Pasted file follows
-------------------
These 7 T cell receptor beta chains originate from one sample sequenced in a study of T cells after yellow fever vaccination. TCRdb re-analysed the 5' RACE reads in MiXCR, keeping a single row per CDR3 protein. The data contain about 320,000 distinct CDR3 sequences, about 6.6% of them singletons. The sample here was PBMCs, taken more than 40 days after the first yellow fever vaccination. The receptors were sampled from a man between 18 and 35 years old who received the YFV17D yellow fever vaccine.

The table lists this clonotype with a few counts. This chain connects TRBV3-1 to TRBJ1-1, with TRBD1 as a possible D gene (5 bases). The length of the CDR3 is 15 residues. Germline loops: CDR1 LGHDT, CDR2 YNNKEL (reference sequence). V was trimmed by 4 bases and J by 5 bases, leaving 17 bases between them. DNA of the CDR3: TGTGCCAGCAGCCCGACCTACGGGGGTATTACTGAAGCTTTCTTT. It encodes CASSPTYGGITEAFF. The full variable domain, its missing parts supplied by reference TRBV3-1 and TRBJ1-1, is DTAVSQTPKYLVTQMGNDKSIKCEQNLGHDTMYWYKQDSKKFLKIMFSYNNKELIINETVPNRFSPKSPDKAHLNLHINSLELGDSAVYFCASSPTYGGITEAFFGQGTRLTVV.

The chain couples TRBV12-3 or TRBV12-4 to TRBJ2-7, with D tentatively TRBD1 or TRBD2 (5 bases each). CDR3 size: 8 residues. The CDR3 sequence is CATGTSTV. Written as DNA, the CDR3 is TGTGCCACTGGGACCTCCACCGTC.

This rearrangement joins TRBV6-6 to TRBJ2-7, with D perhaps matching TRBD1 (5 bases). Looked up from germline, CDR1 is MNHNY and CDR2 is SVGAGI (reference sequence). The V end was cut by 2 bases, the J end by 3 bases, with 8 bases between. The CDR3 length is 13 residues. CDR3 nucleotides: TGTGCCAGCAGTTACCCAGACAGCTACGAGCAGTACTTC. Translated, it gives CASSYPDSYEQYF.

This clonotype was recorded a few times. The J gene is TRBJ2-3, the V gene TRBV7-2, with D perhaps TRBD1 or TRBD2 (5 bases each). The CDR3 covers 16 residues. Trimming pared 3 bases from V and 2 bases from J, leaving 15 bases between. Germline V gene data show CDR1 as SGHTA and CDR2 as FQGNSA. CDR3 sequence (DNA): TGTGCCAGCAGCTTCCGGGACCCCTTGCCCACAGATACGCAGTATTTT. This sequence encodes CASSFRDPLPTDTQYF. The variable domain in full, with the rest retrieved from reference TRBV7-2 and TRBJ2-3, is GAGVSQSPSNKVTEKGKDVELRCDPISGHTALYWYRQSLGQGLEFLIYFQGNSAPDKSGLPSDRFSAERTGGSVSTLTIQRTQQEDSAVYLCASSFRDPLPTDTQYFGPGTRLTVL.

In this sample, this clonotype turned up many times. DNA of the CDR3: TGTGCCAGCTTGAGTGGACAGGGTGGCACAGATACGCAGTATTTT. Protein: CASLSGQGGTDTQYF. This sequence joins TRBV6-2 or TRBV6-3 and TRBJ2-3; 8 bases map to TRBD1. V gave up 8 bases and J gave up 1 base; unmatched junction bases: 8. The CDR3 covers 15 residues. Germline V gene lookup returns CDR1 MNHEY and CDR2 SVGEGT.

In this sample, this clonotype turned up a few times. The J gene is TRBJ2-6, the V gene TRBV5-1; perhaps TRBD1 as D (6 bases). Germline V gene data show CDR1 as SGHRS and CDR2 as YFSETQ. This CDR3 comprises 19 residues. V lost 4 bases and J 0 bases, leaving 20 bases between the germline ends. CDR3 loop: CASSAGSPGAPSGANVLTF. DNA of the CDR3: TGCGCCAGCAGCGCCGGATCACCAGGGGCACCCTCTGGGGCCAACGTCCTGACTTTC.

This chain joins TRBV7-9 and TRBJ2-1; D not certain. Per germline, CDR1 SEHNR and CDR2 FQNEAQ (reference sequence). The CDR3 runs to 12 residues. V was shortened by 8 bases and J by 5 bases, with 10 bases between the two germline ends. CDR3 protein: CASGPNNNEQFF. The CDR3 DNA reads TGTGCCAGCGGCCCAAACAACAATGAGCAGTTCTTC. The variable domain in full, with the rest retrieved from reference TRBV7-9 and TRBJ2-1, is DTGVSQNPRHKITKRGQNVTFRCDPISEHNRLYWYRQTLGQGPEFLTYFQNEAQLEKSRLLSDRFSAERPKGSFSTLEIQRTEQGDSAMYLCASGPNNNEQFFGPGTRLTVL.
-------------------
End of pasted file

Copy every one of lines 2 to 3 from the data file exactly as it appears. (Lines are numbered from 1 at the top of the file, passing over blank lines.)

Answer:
The table lists this clonotype with a few counts. This chain connects TRBV3-1 to TRBJ1-1, with TRBD1 as a possible D gene (5 bases). The length of the CDR3 is 15 residues. Germline loops: CDR1 LGHDT, CDR2 YNNKEL (reference sequence). V was trimmed by 4 bases and J by 5 bases, leaving 17 bases between them. DNA of the CDR3: TGTGCCAGCAGCCCGACCTACGGGGGTATTACTGAAGCTTTCTTT. It encodes CASSPTYGGITEAFF. The full variable domain, its missing parts supplied by reference TRBV3-1 and TRBJ1-1, is DTAVSQTPKYLVTQMGNDKSIKCEQNLGHDTMYWYKQDSKKFLKIMFSYNNKELIINETVPNRFSPKSPDKAHLNLHINSLELGDSAVYFCASSPTYGGITEAFFGQGTRLTVV.

The chain couples TRBV12-3 or TRBV12-4 to TRBJ2-7, with D tentatively TRBD1 or TRBD2 (5 bases each). CDR3 size: 8 residues. The CDR3 sequence is CATGTSTV. Written as DNA, the CDR3 is TGTGCCACTGGGACCTCCACCGTC.